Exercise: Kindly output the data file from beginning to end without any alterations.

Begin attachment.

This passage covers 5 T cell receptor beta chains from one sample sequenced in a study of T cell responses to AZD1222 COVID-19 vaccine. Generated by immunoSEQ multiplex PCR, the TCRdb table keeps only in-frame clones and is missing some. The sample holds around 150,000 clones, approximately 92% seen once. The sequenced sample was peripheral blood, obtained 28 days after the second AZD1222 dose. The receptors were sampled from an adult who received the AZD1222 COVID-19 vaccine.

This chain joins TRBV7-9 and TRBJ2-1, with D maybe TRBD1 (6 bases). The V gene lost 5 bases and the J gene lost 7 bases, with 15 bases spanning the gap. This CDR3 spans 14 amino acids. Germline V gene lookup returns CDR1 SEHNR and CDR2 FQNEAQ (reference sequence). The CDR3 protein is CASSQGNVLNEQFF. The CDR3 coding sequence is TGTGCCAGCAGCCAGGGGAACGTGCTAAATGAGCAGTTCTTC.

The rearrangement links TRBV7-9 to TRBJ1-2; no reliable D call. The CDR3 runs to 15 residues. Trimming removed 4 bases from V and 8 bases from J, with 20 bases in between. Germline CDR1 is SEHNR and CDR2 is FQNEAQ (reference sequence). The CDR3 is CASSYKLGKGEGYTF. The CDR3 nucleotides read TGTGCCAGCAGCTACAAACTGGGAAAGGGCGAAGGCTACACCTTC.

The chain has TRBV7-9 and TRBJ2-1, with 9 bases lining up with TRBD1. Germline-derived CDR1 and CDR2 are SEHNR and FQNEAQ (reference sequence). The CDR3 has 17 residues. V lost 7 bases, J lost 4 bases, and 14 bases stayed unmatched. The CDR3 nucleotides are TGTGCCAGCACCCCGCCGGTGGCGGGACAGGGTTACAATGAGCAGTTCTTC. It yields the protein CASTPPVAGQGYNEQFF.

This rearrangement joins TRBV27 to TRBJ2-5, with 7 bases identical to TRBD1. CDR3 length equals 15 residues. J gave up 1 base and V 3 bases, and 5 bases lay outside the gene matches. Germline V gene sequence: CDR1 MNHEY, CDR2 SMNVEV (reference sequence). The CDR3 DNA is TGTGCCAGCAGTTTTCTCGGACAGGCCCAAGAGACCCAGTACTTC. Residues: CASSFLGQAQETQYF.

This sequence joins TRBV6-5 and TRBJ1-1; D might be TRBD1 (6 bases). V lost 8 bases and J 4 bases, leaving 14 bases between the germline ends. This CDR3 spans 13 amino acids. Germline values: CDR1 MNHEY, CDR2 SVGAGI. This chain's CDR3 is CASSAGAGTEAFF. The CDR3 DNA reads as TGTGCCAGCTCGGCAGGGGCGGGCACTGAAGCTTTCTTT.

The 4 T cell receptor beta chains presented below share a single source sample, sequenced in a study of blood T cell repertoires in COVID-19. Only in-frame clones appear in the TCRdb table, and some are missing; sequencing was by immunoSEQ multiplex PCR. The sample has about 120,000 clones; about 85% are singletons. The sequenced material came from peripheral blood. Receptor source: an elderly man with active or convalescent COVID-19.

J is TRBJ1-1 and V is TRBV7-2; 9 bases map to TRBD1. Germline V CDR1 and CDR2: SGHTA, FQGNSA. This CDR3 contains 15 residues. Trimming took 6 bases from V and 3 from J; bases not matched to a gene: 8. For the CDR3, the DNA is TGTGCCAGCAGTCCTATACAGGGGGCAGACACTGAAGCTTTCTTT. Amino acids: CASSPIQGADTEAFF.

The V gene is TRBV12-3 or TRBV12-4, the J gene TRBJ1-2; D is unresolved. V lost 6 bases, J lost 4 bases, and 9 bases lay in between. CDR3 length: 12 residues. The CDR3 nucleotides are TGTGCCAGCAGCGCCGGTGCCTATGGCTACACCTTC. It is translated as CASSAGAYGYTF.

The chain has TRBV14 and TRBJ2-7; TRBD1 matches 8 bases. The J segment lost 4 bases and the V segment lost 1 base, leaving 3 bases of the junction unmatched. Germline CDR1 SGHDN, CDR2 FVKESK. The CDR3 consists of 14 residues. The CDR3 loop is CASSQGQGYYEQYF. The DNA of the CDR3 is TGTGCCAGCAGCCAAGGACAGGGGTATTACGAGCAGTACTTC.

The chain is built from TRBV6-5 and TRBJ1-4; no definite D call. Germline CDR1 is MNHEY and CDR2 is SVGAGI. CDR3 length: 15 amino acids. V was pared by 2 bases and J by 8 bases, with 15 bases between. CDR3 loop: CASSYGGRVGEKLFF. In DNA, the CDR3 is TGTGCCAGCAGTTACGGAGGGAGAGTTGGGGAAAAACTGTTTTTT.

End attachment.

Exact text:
This passage covers 5 T cell receptor beta chains from one sample sequenced in a study of T cell responses to AZD1222 COVID-19 vaccine. Generated by immunoSEQ multiplex PCR, the TCRdb table keeps only in-frame clones and is missing some. The sample holds around 150,000 clones, approximately 92% seen once. The sequenced sample was peripheral blood, obtained 28 days after the second AZD1222 dose. The receptors were sampled from an adult who received the AZD1222 COVID-19 vaccine.

This chain joins TRBV7-9 and TRBJ2-1, with D maybe TRBD1 (6 bases). The V gene lost 5 bases and the J gene lost 7 bases, with 15 bases spanning the gap. This CDR3 spans 14 amino acids. Germline V gene lookup returns CDR1 SEHNR and CDR2 FQNEAQ (reference sequence). The CDR3 protein is CASSQGNVLNEQFF. The CDR3 coding sequence is TGTGCCAGCAGCCAGGGGAACGTGCTAAATGAGCAGTTCTTC.

The rearrangement links TRBV7-9 to TRBJ1-2; no reliable D call. The CDR3 runs to 15 residues. Trimming removed 4 bases from V and 8 bases from J, with 20 bases in between. Germline CDR1 is SEHNR and CDR2 is FQNEAQ (reference sequence). The CDR3 is CASSYKLGKGEGYTF. The CDR3 nucleotides read TGTGCCAGCAGCTACAAACTGGGAAAGGGCGAAGGCTACACCTTC.

The chain has TRBV7-9 and TRBJ2-1, with 9 bases lining up with TRBD1. Germline-derived CDR1 and CDR2 are SEHNR and FQNEAQ (reference sequence). The CDR3 has 17 residues. V lost 7 bases, J lost 4 bases, and 14 bases stayed unmatched. The CDR3 nucleotides are TGTGCCAGCACCCCGCCGGTGGCGGGACAGGGTTACAATGAGCAGTTCTTC. It yields the protein CASTPPVAGQGYNEQFF.

This rearrangement joins TRBV27 to TRBJ2-5, with 7 bases identical to TRBD1. CDR3 length equals 15 residues. J gave up 1 base and V 3 bases, and 5 bases lay outside the gene matches. Germline V gene sequence: CDR1 MNHEY, CDR2 SMNVEV (reference sequence). The CDR3 DNA is TGTGCCAGCAGTTTTCTCGGACAGGCCCAAGAGACCCAGTACTTC. Residues: CASSFLGQAQETQYF.

This sequence joins TRBV6-5 and TRBJ1-1; D might be TRBD1 (6 bases). V lost 8 bases and J 4 bases, leaving 14 bases between the germline ends. This CDR3 spans 13 amino acids. Germline values: CDR1 MNHEY, CDR2 SVGAGI. This chain's CDR3 is CASSAGAGTEAFF. The CDR3 DNA reads as TGTGCCAGCTCGGCAGGGGCGGGCACTGAAGCTTTCTTT.

The 4 T cell receptor beta chains presented below share a single source sample, sequenced in a study of blood T cell repertoires in COVID-19. Only in-frame clones appear in the TCRdb table, and some are missing; sequencing was by immunoSEQ multiplex PCR. The sample has about 120,000 clones; about 85% are singletons. The sequenced material came from peripheral blood. Receptor source: an elderly man with active or convalescent COVID-19.

J is TRBJ1-1 and V is TRBV7-2; 9 bases map to TRBD1. Germline V CDR1 and CDR2: SGHTA, FQGNSA. This CDR3 contains 15 residues. Trimming took 6 bases from V and 3 from J; bases not matched to a gene: 8. For the CDR3, the DNA is TGTGCCAGCAGTCCTATACAGGGGGCAGACACTGAAGCTTTCTTT. Amino acids: CASSPIQGADTEAFF.

The V gene is TRBV12-3 or TRBV12-4, the J gene TRBJ1-2; D is unresolved. V lost 6 bases, J lost 4 bases, and 9 bases lay in between. CDR3 length: 12 residues. The CDR3 nucleotides are TGTGCCAGCAGCGCCGGTGCCTATGGCTACACCTTC. It is translated as CASSAGAYGYTF.

The chain has TRBV14 and TRBJ2-7; TRBD1 matches 8 bases. The J segment lost 4 bases and the V segment lost 1 base, leaving 3 bases of the junction unmatched. Germline CDR1 SGHDN, CDR2 FVKESK. The CDR3 consists of 14 residues. The CDR3 loop is CASSQGQGYYEQYF. The DNA of the CDR3 is TGTGCCAGCAGCCAAGGACAGGGGTATTACGAGCAGTACTTC.

The chain is built from TRBV6-5 and TRBJ1-4; no definite D call. Germline CDR1 is MNHEY and CDR2 is SVGAGI. CDR3 length: 15 amino acids. V was pared by 2 bases and J by 8 bases, with 15 bases between. CDR3 loop: CASSYGGRVGEKLFF. In DNA, the CDR3 is TGTGCCAGCAGTTACGGAGGGAGAGTTGGGGAAAAACTGTTTTTT.